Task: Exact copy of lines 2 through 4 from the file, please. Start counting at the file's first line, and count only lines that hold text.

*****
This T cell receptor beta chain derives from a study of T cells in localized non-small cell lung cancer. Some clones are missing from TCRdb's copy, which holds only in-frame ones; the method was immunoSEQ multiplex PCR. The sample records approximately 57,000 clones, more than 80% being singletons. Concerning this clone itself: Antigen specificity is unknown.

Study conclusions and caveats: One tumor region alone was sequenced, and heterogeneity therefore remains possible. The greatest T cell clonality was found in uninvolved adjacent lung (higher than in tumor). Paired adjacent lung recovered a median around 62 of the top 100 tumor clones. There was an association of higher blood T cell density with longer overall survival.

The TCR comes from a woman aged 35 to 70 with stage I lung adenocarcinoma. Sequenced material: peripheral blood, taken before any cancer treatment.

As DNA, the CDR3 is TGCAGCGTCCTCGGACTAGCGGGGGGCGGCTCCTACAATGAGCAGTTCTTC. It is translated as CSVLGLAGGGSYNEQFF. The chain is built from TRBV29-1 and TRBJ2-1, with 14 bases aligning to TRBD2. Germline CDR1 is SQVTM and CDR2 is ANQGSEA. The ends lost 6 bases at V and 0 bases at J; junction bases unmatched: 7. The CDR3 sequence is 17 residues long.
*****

Study conclusions and caveats: One tumor region alone was sequenced, and heterogeneity therefore remains possible. The greatest T cell clonality was found in uninvolved adjacent lung (higher than in tumor). Paired adjacent lung recovered a median around 62 of the top 100 tumor clones. There was an association of higher blood T cell density with longer overall survival.

The TCR comes from a woman aged 35 to 70 with stage I lung adenocarcinoma. Sequenced material: peripheral blood, taken before any cancer treatment.

As DNA, the CDR3 is TGCAGCGTCCTCGGACTAGCGGGGGGCGGCTCCTACAATGAGCAGTTCTTC. It is translated as CSVLGLAGGGSYNEQFF. The chain is built from TRBV29-1 and TRBJ2-1, with 14 bases aligning to TRBD2. Germline CDR1 is SQVTM and CDR2 is ANQGSEA. The ends lost 6 bases at V and 0 bases at J; junction bases unmatched: 7. The CDR3 sequence is 17 residues long.